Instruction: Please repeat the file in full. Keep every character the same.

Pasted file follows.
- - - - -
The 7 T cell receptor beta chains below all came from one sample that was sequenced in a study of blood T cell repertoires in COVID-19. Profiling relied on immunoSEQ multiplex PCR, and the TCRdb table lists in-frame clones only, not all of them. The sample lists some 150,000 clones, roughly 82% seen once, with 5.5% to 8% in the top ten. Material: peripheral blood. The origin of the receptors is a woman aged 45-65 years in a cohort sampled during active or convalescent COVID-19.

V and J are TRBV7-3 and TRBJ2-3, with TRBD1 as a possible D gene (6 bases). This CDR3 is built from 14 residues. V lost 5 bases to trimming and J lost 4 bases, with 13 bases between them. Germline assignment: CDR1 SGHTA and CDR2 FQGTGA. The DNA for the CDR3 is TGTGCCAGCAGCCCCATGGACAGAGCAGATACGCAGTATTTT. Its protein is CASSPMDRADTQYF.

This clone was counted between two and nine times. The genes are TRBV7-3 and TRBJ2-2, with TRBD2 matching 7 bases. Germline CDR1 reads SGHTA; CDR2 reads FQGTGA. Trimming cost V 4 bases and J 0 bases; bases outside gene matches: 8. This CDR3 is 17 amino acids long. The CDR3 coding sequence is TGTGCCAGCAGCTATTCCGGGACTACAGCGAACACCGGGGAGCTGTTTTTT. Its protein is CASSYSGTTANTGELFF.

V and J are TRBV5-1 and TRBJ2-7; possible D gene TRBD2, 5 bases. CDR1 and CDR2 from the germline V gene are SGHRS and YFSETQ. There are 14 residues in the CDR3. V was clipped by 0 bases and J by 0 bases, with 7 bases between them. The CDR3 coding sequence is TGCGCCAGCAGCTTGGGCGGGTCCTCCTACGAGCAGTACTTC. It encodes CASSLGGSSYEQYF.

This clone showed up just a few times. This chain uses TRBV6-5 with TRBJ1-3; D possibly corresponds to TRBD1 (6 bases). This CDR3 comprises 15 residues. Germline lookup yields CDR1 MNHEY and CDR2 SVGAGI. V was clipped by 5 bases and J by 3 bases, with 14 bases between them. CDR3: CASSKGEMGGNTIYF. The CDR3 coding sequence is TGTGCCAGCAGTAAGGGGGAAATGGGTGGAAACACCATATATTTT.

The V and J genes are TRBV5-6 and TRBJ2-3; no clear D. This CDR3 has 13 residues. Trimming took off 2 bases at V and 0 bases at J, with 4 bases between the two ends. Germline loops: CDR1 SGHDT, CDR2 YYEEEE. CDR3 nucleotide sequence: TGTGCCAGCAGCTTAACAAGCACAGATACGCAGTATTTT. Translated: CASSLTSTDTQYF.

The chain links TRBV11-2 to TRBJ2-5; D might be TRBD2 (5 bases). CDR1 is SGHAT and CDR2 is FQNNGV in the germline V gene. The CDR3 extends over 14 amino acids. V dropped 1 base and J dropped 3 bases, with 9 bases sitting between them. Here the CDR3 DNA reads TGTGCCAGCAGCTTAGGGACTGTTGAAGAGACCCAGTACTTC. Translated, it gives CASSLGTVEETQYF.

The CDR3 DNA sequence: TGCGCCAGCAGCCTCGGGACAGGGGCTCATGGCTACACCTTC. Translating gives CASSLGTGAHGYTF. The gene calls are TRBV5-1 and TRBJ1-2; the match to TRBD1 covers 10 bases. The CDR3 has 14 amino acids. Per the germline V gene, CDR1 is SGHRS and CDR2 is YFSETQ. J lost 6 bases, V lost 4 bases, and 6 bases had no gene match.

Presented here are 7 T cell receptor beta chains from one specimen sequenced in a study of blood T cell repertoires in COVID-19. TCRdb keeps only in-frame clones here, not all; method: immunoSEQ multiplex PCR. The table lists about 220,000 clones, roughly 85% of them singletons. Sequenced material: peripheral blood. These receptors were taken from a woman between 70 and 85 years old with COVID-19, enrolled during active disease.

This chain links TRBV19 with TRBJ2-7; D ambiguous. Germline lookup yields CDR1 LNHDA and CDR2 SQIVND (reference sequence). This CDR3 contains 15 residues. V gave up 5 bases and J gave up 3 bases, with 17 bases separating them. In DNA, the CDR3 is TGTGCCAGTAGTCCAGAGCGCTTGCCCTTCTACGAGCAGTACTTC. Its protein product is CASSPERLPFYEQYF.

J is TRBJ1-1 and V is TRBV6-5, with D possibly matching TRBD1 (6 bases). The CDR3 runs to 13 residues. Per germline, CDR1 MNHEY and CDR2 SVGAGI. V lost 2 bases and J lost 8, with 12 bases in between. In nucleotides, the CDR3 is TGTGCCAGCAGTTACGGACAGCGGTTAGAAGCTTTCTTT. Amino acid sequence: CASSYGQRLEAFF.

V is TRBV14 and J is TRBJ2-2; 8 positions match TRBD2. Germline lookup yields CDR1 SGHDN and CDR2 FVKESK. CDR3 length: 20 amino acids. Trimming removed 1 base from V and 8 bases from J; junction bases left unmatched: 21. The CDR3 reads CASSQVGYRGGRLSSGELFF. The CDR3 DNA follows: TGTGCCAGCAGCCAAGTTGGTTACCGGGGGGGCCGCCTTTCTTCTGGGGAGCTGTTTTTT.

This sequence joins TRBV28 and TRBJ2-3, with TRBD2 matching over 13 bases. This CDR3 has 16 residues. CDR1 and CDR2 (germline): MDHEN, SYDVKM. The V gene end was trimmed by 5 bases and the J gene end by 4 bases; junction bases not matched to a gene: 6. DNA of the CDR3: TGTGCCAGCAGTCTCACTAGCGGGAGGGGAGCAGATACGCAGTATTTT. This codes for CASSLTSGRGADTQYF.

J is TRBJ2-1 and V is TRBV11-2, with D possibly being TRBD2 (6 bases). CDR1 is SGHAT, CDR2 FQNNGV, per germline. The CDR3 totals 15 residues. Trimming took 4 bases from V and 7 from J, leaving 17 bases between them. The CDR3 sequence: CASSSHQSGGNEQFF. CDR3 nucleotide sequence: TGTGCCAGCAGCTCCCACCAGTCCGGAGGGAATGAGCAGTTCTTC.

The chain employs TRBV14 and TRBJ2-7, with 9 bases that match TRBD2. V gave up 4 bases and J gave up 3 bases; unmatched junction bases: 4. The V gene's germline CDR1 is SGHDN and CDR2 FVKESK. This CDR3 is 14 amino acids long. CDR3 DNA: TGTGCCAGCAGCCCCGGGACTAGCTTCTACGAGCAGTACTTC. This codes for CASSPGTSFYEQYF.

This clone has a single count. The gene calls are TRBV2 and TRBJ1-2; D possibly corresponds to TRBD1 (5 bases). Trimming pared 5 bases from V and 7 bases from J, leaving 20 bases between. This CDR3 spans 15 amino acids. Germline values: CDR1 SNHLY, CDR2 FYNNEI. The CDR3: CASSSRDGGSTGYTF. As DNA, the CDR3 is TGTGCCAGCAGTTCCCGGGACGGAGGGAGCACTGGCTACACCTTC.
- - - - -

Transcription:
The 7 T cell receptor beta chains below all came from one sample that was sequenced in a study of blood T cell repertoires in COVID-19. Profiling relied on immunoSEQ multiplex PCR, and the TCRdb table lists in-frame clones only, not all of them. The sample lists some 150,000 clones, roughly 82% seen once, with 5.5% to 8% in the top ten. Material: peripheral blood. The origin of the receptors is a woman aged 45-65 years in a cohort sampled during active or convalescent COVID-19.

V and J are TRBV7-3 and TRBJ2-3, with TRBD1 as a possible D gene (6 bases). This CDR3 is built from 14 residues. V lost 5 bases to trimming and J lost 4 bases, with 13 bases between them. Germline assignment: CDR1 SGHTA and CDR2 FQGTGA. The DNA for the CDR3 is TGTGCCAGCAGCCCCATGGACAGAGCAGATACGCAGTATTTT. Its protein is CASSPMDRADTQYF.

This clone was counted between two and nine times. The genes are TRBV7-3 and TRBJ2-2, with TRBD2 matching 7 bases. Germline CDR1 reads SGHTA; CDR2 reads FQGTGA. Trimming cost V 4 bases and J 0 bases; bases outside gene matches: 8. This CDR3 is 17 amino acids long. The CDR3 coding sequence is TGTGCCAGCAGCTATTCCGGGACTACAGCGAACACCGGGGAGCTGTTTTTT. Its protein is CASSYSGTTANTGELFF.

V and J are TRBV5-1 and TRBJ2-7; possible D gene TRBD2, 5 bases. CDR1 and CDR2 from the germline V gene are SGHRS and YFSETQ. There are 14 residues in the CDR3. V was clipped by 0 bases and J by 0 bases, with 7 bases between them. The CDR3 coding sequence is TGCGCCAGCAGCTTGGGCGGGTCCTCCTACGAGCAGTACTTC. It encodes CASSLGGSSYEQYF.

This clone showed up just a few times. This chain uses TRBV6-5 with TRBJ1-3; D possibly corresponds to TRBD1 (6 bases). This CDR3 comprises 15 residues. Germline lookup yields CDR1 MNHEY and CDR2 SVGAGI. V was clipped by 5 bases and J by 3 bases, with 14 bases between them. CDR3: CASSKGEMGGNTIYF. The CDR3 coding sequence is TGTGCCAGCAGTAAGGGGGAAATGGGTGGAAACACCATATATTTT.

The V and J genes are TRBV5-6 and TRBJ2-3; no clear D. This CDR3 has 13 residues. Trimming took off 2 bases at V and 0 bases at J, with 4 bases between the two ends. Germline loops: CDR1 SGHDT, CDR2 YYEEEE. CDR3 nucleotide sequence: TGTGCCAGCAGCTTAACAAGCACAGATACGCAGTATTTT. Translated: CASSLTSTDTQYF.

The chain links TRBV11-2 to TRBJ2-5; D might be TRBD2 (5 bases). CDR1 is SGHAT and CDR2 is FQNNGV in the germline V gene. The CDR3 extends over 14 amino acids. V dropped 1 base and J dropped 3 bases, with 9 bases sitting between them. Here the CDR3 DNA reads TGTGCCAGCAGCTTAGGGACTGTTGAAGAGACCCAGTACTTC. Translated, it gives CASSLGTVEETQYF.

The CDR3 DNA sequence: TGCGCCAGCAGCCTCGGGACAGGGGCTCATGGCTACACCTTC. Translating gives CASSLGTGAHGYTF. The gene calls are TRBV5-1 and TRBJ1-2; the match to TRBD1 covers 10 bases. The CDR3 has 14 amino acids. Per the germline V gene, CDR1 is SGHRS and CDR2 is YFSETQ. J lost 6 bases, V lost 4 bases, and 6 bases had no gene match.

Presented here are 7 T cell receptor beta chains from one specimen sequenced in a study of blood T cell repertoires in COVID-19. TCRdb keeps only in-frame clones here, not all; method: immunoSEQ multiplex PCR. The table lists about 220,000 clones, roughly 85% of them singletons. Sequenced material: peripheral blood. These receptors were taken from a woman between 70 and 85 years old with COVID-19, enrolled during active disease.

This chain links TRBV19 with TRBJ2-7; D ambiguous. Germline lookup yields CDR1 LNHDA and CDR2 SQIVND (reference sequence). This CDR3 contains 15 residues. V gave up 5 bases and J gave up 3 bases, with 17 bases separating them. In DNA, the CDR3 is TGTGCCAGTAGTCCAGAGCGCTTGCCCTTCTACGAGCAGTACTTC. Its protein product is CASSPERLPFYEQYF.

J is TRBJ1-1 and V is TRBV6-5, with D possibly matching TRBD1 (6 bases). The CDR3 runs to 13 residues. Per germline, CDR1 MNHEY and CDR2 SVGAGI. V lost 2 bases and J lost 8, with 12 bases in between. In nucleotides, the CDR3 is TGTGCCAGCAGTTACGGACAGCGGTTAGAAGCTTTCTTT. Amino acid sequence: CASSYGQRLEAFF.

V is TRBV14 and J is TRBJ2-2; 8 positions match TRBD2. Germline lookup yields CDR1 SGHDN and CDR2 FVKESK. CDR3 length: 20 amino acids. Trimming removed 1 base from V and 8 bases from J; junction bases left unmatched: 21. The CDR3 reads CASSQVGYRGGRLSSGELFF. The CDR3 DNA follows: TGTGCCAGCAGCCAAGTTGGTTACCGGGGGGGCCGCCTTTCTTCTGGGGAGCTGTTTTTT.

This sequence joins TRBV28 and TRBJ2-3, with TRBD2 matching over 13 bases. This CDR3 has 16 residues. CDR1 and CDR2 (germline): MDHEN, SYDVKM. The V gene end was trimmed by 5 bases and the J gene end by 4 bases; junction bases not matched to a gene: 6. DNA of the CDR3: TGTGCCAGCAGTCTCACTAGCGGGAGGGGAGCAGATACGCAGTATTTT. This codes for CASSLTSGRGADTQYF.

J is TRBJ2-1 and V is TRBV11-2, with D possibly being TRBD2 (6 bases). CDR1 is SGHAT, CDR2 FQNNGV, per germline. The CDR3 totals 15 residues. Trimming took 4 bases from V and 7 from J, leaving 17 bases between them. The CDR3 sequence: CASSSHQSGGNEQFF. CDR3 nucleotide sequence: TGTGCCAGCAGCTCCCACCAGTCCGGAGGGAATGAGCAGTTCTTC.

The chain employs TRBV14 and TRBJ2-7, with 9 bases that match TRBD2. V gave up 4 bases and J gave up 3 bases; unmatched junction bases: 4. The V gene's germline CDR1 is SGHDN and CDR2 FVKESK. This CDR3 is 14 amino acids long. CDR3 DNA: TGTGCCAGCAGCCCCGGGACTAGCTTCTACGAGCAGTACTTC. This codes for CASSPGTSFYEQYF.

This clone has a single count. The gene calls are TRBV2 and TRBJ1-2; D possibly corresponds to TRBD1 (5 bases). Trimming pared 5 bases from V and 7 bases from J, leaving 20 bases between. This CDR3 spans 15 amino acids. Germline values: CDR1 SNHLY, CDR2 FYNNEI. The CDR3: CASSSRDGGSTGYTF. As DNA, the CDR3 is TGTGCCAGCAGTTCCCGGGACGGAGGGAGCACTGGCTACACCTTC.